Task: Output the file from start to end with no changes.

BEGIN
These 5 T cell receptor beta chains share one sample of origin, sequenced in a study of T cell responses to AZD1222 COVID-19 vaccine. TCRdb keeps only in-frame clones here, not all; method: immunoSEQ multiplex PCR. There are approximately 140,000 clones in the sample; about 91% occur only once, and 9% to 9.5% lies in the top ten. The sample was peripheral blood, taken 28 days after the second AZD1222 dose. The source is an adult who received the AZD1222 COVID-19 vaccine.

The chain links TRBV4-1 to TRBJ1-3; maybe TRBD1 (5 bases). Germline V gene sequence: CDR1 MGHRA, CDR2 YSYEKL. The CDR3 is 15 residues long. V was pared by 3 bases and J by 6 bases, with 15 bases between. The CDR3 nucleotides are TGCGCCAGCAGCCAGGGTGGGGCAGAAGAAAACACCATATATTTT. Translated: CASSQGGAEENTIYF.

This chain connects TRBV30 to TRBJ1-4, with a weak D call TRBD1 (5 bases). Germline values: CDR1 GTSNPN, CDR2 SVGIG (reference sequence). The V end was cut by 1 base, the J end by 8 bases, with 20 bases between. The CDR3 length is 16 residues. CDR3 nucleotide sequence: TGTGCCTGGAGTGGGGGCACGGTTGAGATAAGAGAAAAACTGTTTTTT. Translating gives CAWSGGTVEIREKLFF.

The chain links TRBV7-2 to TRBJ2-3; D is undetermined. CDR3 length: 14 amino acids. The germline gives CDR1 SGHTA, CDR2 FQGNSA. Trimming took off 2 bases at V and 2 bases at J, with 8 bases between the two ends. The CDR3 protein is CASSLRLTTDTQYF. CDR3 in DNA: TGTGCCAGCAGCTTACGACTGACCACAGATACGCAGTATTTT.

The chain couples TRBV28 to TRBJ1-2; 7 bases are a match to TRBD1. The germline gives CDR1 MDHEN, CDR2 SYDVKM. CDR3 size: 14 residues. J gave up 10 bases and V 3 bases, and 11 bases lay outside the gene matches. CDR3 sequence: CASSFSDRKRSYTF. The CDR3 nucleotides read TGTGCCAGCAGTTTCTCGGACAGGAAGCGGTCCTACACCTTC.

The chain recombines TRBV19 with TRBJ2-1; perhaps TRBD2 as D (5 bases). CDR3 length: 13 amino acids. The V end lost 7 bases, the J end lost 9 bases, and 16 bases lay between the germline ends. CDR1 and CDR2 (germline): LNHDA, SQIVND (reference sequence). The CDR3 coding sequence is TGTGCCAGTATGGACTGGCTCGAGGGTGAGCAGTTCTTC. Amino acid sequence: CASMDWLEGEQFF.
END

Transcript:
These 5 T cell receptor beta chains share one sample of origin, sequenced in a study of T cell responses to AZD1222 COVID-19 vaccine. TCRdb keeps only in-frame clones here, not all; method: immunoSEQ multiplex PCR. There are approximately 140,000 clones in the sample; about 91% occur only once, and 9% to 9.5% lies in the top ten. The sample was peripheral blood, taken 28 days after the second AZD1222 dose. The source is an adult who received the AZD1222 COVID-19 vaccine.

The chain links TRBV4-1 to TRBJ1-3; maybe TRBD1 (5 bases). Germline V gene sequence: CDR1 MGHRA, CDR2 YSYEKL. The CDR3 is 15 residues long. V was pared by 3 bases and J by 6 bases, with 15 bases between. The CDR3 nucleotides are TGCGCCAGCAGCCAGGGTGGGGCAGAAGAAAACACCATATATTTT. Translated: CASSQGGAEENTIYF.

This chain connects TRBV30 to TRBJ1-4, with a weak D call TRBD1 (5 bases). Germline values: CDR1 GTSNPN, CDR2 SVGIG (reference sequence). The V end was cut by 1 base, the J end by 8 bases, with 20 bases between. The CDR3 length is 16 residues. CDR3 nucleotide sequence: TGTGCCTGGAGTGGGGGCACGGTTGAGATAAGAGAAAAACTGTTTTTT. Translating gives CAWSGGTVEIREKLFF.

The chain links TRBV7-2 to TRBJ2-3; D is undetermined. CDR3 length: 14 amino acids. The germline gives CDR1 SGHTA, CDR2 FQGNSA. Trimming took off 2 bases at V and 2 bases at J, with 8 bases between the two ends. The CDR3 protein is CASSLRLTTDTQYF. CDR3 in DNA: TGTGCCAGCAGCTTACGACTGACCACAGATACGCAGTATTTT.

The chain couples TRBV28 to TRBJ1-2; 7 bases are a match to TRBD1. The germline gives CDR1 MDHEN, CDR2 SYDVKM. CDR3 size: 14 residues. J gave up 10 bases and V 3 bases, and 11 bases lay outside the gene matches. CDR3 sequence: CASSFSDRKRSYTF. The CDR3 nucleotides read TGTGCCAGCAGTTTCTCGGACAGGAAGCGGTCCTACACCTTC.

The chain recombines TRBV19 with TRBJ2-1; perhaps TRBD2 as D (5 bases). CDR3 length: 13 amino acids. The V end lost 7 bases, the J end lost 9 bases, and 16 bases lay between the germline ends. CDR1 and CDR2 (germline): LNHDA, SQIVND (reference sequence). The CDR3 coding sequence is TGTGCCAGTATGGACTGGCTCGAGGGTGAGCAGTTCTTC. Amino acid sequence: CASMDWLEGEQFF.